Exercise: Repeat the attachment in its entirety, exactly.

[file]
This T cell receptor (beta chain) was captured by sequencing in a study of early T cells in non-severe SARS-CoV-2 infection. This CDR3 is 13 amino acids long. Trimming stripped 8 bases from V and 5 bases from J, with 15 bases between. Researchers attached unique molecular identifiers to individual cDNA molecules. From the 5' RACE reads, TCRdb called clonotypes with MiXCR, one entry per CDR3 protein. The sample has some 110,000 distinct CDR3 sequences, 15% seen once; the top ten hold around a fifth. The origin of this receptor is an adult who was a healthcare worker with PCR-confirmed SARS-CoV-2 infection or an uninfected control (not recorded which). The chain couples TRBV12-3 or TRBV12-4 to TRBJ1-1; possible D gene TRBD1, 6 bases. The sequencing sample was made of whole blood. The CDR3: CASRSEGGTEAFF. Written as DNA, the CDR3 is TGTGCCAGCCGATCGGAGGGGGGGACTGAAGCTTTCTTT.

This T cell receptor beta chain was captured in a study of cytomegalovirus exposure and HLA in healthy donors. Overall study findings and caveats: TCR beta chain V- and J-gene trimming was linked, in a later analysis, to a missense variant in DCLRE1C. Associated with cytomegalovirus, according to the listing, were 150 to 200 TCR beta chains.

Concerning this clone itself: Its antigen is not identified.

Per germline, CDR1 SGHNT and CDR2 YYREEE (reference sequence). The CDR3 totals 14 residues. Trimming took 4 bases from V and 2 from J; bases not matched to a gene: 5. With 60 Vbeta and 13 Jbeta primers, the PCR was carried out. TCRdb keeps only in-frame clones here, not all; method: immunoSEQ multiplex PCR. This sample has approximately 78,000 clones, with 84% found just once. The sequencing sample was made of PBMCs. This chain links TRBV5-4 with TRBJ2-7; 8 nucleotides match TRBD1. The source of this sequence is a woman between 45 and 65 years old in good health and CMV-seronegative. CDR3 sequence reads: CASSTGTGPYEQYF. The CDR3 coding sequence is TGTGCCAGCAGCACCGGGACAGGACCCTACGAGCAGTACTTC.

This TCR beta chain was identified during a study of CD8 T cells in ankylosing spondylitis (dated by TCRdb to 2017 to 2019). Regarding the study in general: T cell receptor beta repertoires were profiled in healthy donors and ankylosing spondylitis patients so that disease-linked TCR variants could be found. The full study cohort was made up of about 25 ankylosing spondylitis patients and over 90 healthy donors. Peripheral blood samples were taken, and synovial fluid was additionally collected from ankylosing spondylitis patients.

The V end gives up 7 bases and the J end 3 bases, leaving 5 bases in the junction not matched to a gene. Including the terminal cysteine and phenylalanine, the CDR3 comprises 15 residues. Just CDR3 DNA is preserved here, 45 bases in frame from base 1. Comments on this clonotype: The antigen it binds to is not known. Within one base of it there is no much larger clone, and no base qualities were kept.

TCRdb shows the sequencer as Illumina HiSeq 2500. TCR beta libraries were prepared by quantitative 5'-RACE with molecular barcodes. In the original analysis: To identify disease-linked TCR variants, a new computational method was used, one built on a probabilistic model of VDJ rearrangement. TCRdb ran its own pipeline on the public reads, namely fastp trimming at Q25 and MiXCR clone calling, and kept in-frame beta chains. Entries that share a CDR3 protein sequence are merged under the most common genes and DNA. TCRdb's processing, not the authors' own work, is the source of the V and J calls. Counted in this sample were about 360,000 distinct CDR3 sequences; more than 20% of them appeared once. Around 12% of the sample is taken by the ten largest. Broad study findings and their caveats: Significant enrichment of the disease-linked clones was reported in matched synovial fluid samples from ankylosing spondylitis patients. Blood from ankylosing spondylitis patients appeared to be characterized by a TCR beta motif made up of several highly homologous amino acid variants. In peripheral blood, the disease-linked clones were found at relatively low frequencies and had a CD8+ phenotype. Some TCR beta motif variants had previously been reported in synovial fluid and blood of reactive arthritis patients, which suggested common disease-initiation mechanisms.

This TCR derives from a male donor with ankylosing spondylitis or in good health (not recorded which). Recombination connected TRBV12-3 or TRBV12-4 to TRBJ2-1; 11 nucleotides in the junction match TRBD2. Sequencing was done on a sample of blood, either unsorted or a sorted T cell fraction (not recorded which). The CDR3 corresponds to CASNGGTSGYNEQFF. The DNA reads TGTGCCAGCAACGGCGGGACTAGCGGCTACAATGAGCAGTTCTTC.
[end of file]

This T cell receptor (beta chain) was captured by sequencing in a study of early T cells in non-severe SARS-CoV-2 infection. This CDR3 is 13 amino acids long. Trimming stripped 8 bases from V and 5 bases from J, with 15 bases between. Researchers attached unique molecular identifiers to individual cDNA molecules. From the 5' RACE reads, TCRdb called clonotypes with MiXCR, one entry per CDR3 protein. The sample has some 110,000 distinct CDR3 sequences, 15% seen once; the top ten hold around a fifth. The origin of this receptor is an adult who was a healthcare worker with PCR-confirmed SARS-CoV-2 infection or an uninfected control (not recorded which). The chain couples TRBV12-3 or TRBV12-4 to TRBJ1-1; possible D gene TRBD1, 6 bases. The sequencing sample was made of whole blood. The CDR3: CASRSEGGTEAFF. Written as DNA, the CDR3 is TGTGCCAGCCGATCGGAGGGGGGGACTGAAGCTTTCTTT.

This T cell receptor beta chain was captured in a study of cytomegalovirus exposure and HLA in healthy donors. Overall study findings and caveats: TCR beta chain V- and J-gene trimming was linked, in a later analysis, to a missense variant in DCLRE1C. Associated with cytomegalovirus, according to the listing, were 150 to 200 TCR beta chains.

Concerning this clone itself: Its antigen is not identified.

Per germline, CDR1 SGHNT and CDR2 YYREEE (reference sequence). The CDR3 totals 14 residues. Trimming took 4 bases from V and 2 from J; bases not matched to a gene: 5. With 60 Vbeta and 13 Jbeta primers, the PCR was carried out. TCRdb keeps only in-frame clones here, not all; method: immunoSEQ multiplex PCR. This sample has approximately 78,000 clones, with 84% found just once. The sequencing sample was made of PBMCs. This chain links TRBV5-4 with TRBJ2-7; 8 nucleotides match TRBD1. The source of this sequence is a woman between 45 and 65 years old in good health and CMV-seronegative. CDR3 sequence reads: CASSTGTGPYEQYF. The CDR3 coding sequence is TGTGCCAGCAGCACCGGGACAGGACCCTACGAGCAGTACTTC.

This TCR beta chain was identified during a study of CD8 T cells in ankylosing spondylitis (dated by TCRdb to 2017 to 2019). Regarding the study in general: T cell receptor beta repertoires were profiled in healthy donors and ankylosing spondylitis patients so that disease-linked TCR variants could be found. The full study cohort was made up of about 25 ankylosing spondylitis patients and over 90 healthy donors. Peripheral blood samples were taken, and synovial fluid was additionally collected from ankylosing spondylitis patients.

The V end gives up 7 bases and the J end 3 bases, leaving 5 bases in the junction not matched to a gene. Including the terminal cysteine and phenylalanine, the CDR3 comprises 15 residues. Just CDR3 DNA is preserved here, 45 bases in frame from base 1. Comments on this clonotype: The antigen it binds to is not known. Within one base of it there is no much larger clone, and no base qualities were kept.

TCRdb shows the sequencer as Illumina HiSeq 2500. TCR beta libraries were prepared by quantitative 5'-RACE with molecular barcodes. In the original analysis: To identify disease-linked TCR variants, a new computational method was used, one built on a probabilistic model of VDJ rearrangement. TCRdb ran its own pipeline on the public reads, namely fastp trimming at Q25 and MiXCR clone calling, and kept in-frame beta chains. Entries that share a CDR3 protein sequence are merged under the most common genes and DNA. TCRdb's processing, not the authors' own work, is the source of the V and J calls. Counted in this sample were about 360,000 distinct CDR3 sequences; more than 20% of them appeared once. Around 12% of the sample is taken by the ten largest. Broad study findings and their caveats: Significant enrichment of the disease-linked clones was reported in matched synovial fluid samples from ankylosing spondylitis patients. Blood from ankylosing spondylitis patients appeared to be characterized by a TCR beta motif made up of several highly homologous amino acid variants. In peripheral blood, the disease-linked clones were found at relatively low frequencies and had a CD8+ phenotype. Some TCR beta motif variants had previously been reported in synovial fluid and blood of reactive arthritis patients, which suggested common disease-initiation mechanisms.

This TCR derives from a male donor with ankylosing spondylitis or in good health (not recorded which). Recombination connected TRBV12-3 or TRBV12-4 to TRBJ2-1; 11 nucleotides in the junction match TRBD2. Sequencing was done on a sample of blood, either unsorted or a sorted T cell fraction (not recorded which). The CDR3 corresponds to CASNGGTSGYNEQFF. The DNA reads TGTGCCAGCAACGGCGGGACTAGCGGCTACAATGAGCAGTTCTTC.